Planning poker at pace

Posted by Ilan Goldstein on June 16, 2011

With relative story point estimation now in your arsenal, you finally have a weapon to wield in the battle against the forces that make software estimation so painful. Relative estimation is simple, makes sense, and is way more fun than other long-winded and misleading estimation techniques!

The technique we use to conduct relative estimation is a game invented by James Grenning and popularized by Mike Cohn called Planning Poker. It is based on a method developed in the 1970s called Wideband Delphi that evolved from an earlier version (Delphi) invented in the 1950s by the RAND Corporation. This approach utilizes broad insight from a group of cross-functional experts to arrive at an estimate that is typically more accurate than one derived from a single person.

Setting Up the Game

The technique is called Planning Poker because teams literally play with cards. But, instead of spades, hearts, clubs, and diamonds, they use cards representing story point values. A common point system that is utilized for these values is Mike Cohn’s modified Fibonacci sequence:

1⁄2, 1, 2, 3, 5, 8, 13, 20, 40, 100, ∞ (infinity)

In case you were wondering, I believe a fair translation for the infinity card would be something along the lines of, “Whoa! That is way too big to estimate—it definitely needs splitting before any meaningful estimation can occur.”

I’m a fan of using the modified Fibonacci sequence because it helps to reflect the greater amount of uncertainty that exists as requirements get larger (see Figure 1) while also avoiding the perception of precision (hence the change from 21 to 20, 42 to 40 and so on). That being said, it does come with a potential problem especially with new teams. If you recall from Relative Estimation Comunication, the point values should not correlate to a specific time or distance unit. The issue when using Fibonacci numbers is that people can get into the bad habit of equating 13 points to 13 hours, for example.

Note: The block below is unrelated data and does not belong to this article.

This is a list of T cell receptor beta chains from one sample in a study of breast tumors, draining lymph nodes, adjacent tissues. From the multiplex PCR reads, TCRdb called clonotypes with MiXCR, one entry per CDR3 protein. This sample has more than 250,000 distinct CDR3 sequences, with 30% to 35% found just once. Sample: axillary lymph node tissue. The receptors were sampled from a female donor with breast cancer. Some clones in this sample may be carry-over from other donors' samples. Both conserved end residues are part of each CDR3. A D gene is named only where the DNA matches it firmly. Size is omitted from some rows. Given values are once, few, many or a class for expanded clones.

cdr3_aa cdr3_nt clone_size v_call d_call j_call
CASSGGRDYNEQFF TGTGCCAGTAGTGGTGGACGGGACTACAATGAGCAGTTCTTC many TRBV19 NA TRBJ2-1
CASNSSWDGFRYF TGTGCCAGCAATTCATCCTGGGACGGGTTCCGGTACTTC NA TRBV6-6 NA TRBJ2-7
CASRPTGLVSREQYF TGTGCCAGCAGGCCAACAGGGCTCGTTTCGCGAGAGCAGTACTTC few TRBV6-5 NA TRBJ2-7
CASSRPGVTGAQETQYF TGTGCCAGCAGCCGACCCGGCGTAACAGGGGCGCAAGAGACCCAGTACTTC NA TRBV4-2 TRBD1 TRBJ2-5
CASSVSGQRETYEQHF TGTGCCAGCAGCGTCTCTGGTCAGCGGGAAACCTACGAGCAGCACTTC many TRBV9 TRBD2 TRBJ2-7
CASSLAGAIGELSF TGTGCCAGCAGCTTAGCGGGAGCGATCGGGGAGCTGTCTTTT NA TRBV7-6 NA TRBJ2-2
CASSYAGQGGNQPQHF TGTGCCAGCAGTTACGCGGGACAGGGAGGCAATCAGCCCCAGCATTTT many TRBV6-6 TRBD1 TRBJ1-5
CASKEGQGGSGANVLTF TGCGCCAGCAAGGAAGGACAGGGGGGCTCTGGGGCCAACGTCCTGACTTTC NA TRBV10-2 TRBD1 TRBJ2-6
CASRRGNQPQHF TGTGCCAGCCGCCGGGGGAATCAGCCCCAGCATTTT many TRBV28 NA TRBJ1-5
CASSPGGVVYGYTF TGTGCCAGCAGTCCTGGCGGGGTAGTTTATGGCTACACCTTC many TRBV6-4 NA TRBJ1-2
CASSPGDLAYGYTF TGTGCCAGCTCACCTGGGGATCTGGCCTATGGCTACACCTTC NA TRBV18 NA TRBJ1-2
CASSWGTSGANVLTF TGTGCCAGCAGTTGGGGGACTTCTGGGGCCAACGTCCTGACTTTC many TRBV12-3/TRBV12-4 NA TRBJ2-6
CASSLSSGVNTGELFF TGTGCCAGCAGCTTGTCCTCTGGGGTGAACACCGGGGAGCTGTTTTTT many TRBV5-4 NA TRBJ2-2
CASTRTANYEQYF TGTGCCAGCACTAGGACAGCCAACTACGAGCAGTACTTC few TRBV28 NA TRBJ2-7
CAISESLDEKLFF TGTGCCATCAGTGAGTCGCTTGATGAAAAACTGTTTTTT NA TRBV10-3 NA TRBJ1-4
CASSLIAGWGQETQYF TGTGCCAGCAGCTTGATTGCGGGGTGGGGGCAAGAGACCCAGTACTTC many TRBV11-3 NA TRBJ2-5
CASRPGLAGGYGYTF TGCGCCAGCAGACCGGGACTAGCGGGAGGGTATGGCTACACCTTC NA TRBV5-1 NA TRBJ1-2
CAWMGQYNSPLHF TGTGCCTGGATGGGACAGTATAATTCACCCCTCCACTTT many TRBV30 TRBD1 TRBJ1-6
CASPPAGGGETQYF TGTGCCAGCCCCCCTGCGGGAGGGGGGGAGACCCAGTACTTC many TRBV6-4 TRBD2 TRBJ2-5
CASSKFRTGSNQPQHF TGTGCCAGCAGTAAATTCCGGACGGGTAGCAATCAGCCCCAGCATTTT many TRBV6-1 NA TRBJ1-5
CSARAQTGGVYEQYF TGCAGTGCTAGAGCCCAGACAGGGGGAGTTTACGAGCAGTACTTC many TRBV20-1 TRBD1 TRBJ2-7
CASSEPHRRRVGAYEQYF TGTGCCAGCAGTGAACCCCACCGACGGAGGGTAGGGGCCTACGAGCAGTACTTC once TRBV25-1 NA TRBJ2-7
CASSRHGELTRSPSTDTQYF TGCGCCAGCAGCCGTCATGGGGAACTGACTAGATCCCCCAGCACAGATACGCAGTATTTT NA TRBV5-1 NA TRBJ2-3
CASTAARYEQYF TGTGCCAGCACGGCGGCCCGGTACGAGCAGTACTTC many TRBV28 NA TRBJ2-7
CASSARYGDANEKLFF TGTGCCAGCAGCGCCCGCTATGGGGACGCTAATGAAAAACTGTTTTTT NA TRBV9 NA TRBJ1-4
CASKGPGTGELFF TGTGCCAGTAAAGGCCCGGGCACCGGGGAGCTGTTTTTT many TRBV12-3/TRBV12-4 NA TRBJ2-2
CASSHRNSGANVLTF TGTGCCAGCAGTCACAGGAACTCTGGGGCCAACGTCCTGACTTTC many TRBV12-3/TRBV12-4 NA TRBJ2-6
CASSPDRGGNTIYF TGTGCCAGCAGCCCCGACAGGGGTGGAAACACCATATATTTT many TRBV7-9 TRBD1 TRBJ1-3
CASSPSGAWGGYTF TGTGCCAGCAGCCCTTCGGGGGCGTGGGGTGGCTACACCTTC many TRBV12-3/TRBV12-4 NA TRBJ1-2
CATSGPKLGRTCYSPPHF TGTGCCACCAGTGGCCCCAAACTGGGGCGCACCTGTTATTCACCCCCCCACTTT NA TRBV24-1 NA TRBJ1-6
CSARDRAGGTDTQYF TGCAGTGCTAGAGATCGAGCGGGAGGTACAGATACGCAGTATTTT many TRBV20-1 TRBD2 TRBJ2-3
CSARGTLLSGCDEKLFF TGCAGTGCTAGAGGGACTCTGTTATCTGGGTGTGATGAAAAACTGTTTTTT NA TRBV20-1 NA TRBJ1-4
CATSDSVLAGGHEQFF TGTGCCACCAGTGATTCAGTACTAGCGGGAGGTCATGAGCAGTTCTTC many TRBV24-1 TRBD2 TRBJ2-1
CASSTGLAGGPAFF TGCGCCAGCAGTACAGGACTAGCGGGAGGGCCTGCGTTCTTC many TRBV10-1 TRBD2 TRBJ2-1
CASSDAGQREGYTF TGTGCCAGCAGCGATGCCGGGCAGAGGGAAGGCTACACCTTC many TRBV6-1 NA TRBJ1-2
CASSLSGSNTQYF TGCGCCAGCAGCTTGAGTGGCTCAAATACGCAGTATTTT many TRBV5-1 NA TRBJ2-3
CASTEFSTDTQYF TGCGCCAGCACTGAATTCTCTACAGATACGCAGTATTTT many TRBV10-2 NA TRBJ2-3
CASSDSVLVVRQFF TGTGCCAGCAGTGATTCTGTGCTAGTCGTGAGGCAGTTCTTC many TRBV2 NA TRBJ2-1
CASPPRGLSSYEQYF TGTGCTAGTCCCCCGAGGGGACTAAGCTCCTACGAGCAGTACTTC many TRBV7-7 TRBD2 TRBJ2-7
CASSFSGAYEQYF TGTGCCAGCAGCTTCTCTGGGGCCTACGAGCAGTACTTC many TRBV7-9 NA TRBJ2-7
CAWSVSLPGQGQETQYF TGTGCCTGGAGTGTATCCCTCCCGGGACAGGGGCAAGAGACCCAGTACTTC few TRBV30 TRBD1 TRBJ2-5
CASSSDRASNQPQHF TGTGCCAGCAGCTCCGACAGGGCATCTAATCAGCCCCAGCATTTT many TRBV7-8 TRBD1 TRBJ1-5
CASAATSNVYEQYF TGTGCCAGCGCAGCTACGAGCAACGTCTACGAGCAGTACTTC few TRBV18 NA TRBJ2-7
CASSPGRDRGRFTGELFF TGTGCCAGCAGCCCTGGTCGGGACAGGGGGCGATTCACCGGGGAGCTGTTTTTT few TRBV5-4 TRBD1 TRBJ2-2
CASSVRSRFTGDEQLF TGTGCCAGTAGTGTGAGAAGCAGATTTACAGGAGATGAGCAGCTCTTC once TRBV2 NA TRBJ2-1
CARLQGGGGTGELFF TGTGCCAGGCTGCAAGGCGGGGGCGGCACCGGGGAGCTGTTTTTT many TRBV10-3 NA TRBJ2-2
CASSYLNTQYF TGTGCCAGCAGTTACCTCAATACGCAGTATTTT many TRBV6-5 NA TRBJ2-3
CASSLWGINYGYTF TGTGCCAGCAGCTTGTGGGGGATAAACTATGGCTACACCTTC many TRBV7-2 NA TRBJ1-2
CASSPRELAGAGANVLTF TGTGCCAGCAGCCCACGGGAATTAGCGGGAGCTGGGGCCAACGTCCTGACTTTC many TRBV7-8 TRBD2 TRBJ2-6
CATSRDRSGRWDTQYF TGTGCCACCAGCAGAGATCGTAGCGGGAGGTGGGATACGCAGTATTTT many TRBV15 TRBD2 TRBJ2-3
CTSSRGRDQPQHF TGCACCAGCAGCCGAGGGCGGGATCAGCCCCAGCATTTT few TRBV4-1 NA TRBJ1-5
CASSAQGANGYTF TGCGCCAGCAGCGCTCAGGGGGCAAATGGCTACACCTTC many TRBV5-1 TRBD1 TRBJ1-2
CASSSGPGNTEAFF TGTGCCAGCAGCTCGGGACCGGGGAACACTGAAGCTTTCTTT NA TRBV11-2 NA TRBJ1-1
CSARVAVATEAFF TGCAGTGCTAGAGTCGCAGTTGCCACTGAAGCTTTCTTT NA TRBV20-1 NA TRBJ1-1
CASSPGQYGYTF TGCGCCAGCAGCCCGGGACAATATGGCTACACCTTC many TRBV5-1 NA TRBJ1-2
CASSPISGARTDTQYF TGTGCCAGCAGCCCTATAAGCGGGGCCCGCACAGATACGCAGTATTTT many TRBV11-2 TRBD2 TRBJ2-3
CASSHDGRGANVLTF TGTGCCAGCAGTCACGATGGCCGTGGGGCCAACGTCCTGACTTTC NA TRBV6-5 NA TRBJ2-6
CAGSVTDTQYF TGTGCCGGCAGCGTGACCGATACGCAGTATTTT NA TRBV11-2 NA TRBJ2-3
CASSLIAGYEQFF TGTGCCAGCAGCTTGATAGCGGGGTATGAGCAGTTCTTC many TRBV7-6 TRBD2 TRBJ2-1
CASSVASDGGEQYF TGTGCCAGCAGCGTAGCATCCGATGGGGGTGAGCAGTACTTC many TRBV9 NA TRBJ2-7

The modified Fibonacci used in Planning Poker shown with the "Golden Spiral' visual -

Figure 1 – The modified Fibonacci sequence is an approximation of the logarithmic “golden spiral” where greater uncertainty exists as requirements get larger.

To combat this situation, some teams adopt more abstract classifiers, such as T-shirt sizes:

XS, S, M, L, XL, XXL

I personally don’t use this extra layer of abstraction because it requires the extra step of mapping to a numeric value to enable forecasting during release planning — remember how in Relative Estimation Communication we calculated the time it would take to climb the buildings by dividing by the numeric velocity value?

Planning Poker Mechanics

Before we proceed with some Planning Poker hints and tips to ensure that your sessions don’t become late-night marathons, let’s run through a brief overview of the mechanics of the game.

The session proceeds as follows:

  1. The product owner describes the top PBI before the team is invited to ask questions to clarify the scope and desired benefits. Any changes to the PBI description or acceptance criteria are captured progressively.
  2. Once ready to estimate, each team member places, face down on the table, the card he or she feels best represents the effort required to complete the PBI.
  3. Once they have chosen their cards, all team members simultaneously flip their cards face up.
  4. When there is a lack of agreement, the holder of the high card has a short debate (a few minutes at most) with the low-card representative under close observation from the rest of the team.
  5. With the new evidence uncovered during the debate, the team returns to step 2.
  6. Steps2 through 5 are repeated until a general consensus is reached for the PBI.
  7. Once the PBI has been assigned a value, the process starts again from step 1 for the next PBI in the product backlog (see Figure 2).
The Planning Poker cycle shown in a diagram -

Figure 2 – The flow of a typical Planning Poker cycle.